balloting. (Cardinals outfielder Willie McGee, the league
batting champion at .353, won the award.) Martinez's numbers
actually are closer to those Greg Maddux put up for the
first-place Atlanta Braves in the strike-shortened 1995 season
(19-2, 1.63, 209 2/3 innings). Maddux finished third in the
balloting; the award went to a guy with 66 RBIs who didn't lead
the league in any offensive category, the Cincinnati Reds' Barry
Larkin. "Pedro's been phenomenal," Red Sox first
baseman-designated hitter Mike Stanley says, "but there's so
much more to the game. You've got to give the MVP to guys who
grind it out over 162 games, especially this year, when you've
got guys putting up Nintendo numbers. Heck, they've got numbers
I can't even get in Nintendo."

Another argument offered by Martinez's backers is this specious
one: Where would 94-68 Boston be without him? That contains an
inherent bias against exactly the kind of player who should be
winning the award: a great player playing for a great team. Or,
as MVP voter Jack O'Connell of The Hartford Courant puts it,
"That's voting on a hypothetical negative. You have to be
careful about putting the wild card on equal footing with
winning a division. It's still the backdoor."

Without the wild card Martinez's candidacy is as moot as was
that of his hero, Juan Marichal, in 1966. Marichal (25-6, 2.23)
walked fewer batters than Martinez while pitching 307 1/3
innings. His Giants finished second with 93 wins. Marichal wound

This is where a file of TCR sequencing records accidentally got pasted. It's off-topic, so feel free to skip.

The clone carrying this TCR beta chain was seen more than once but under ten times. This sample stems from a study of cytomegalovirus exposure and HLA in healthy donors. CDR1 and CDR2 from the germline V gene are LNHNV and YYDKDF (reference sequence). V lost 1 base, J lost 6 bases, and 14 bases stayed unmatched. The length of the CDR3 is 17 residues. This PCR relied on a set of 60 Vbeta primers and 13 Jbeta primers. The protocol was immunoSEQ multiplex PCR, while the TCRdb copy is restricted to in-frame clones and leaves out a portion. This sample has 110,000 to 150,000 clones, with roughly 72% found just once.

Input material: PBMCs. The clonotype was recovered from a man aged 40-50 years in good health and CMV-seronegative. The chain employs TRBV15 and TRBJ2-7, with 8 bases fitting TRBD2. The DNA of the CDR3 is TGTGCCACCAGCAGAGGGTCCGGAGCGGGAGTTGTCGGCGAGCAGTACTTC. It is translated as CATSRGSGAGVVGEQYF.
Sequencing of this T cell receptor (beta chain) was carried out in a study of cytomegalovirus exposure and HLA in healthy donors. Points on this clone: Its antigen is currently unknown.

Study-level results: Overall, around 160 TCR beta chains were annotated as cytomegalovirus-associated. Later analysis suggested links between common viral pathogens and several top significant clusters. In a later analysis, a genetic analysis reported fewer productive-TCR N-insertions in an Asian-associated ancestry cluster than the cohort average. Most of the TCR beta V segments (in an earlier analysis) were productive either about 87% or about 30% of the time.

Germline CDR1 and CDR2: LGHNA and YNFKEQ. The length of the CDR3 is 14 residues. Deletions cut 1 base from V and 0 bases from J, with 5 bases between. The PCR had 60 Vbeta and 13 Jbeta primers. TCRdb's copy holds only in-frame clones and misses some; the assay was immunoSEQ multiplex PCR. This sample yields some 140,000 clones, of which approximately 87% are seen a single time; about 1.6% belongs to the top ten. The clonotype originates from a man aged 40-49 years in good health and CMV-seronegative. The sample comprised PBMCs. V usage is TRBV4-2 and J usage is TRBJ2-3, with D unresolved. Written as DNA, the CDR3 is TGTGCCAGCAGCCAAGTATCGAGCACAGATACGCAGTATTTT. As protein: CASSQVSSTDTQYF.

up sixth in the MVP voting, far behind winner Roberto Clemente
of the Pittsburgh Pirates.

Fifteen starting pitchers have finished in the top three in MVP
voting since 1956, the first year writers also chose a Cy Young
Award winner. All 15 pitched for first-place teams. Where would
the Red Sox be without Martinez? They were 68-63 in the games in
which he didn't pitch. (Martinez made two relief appearances.)
That's a pace for 83 wins--which puts them smack dab in a
wild-card race with the A's and the Blue Jays.

"If I win just the Cy Young Award, that's enough for me. I'm
happy just with that," Martinez said last Friday, "but I think a
pitcher should be considered for MVP. I wear a uniform just like
them. I am a player, too."

Who, then, deserves the award? We'll tell you that, after an
assessment of the other leading candidates, starting with ...

Rafael Palmeiro, Rangers. The instructions to the writers who
voted in the original MVP balloting, in 1931, asked them to
consider contributions "offensively and defensively." This
directive is still in effect. Palmeiro took all but 107 of his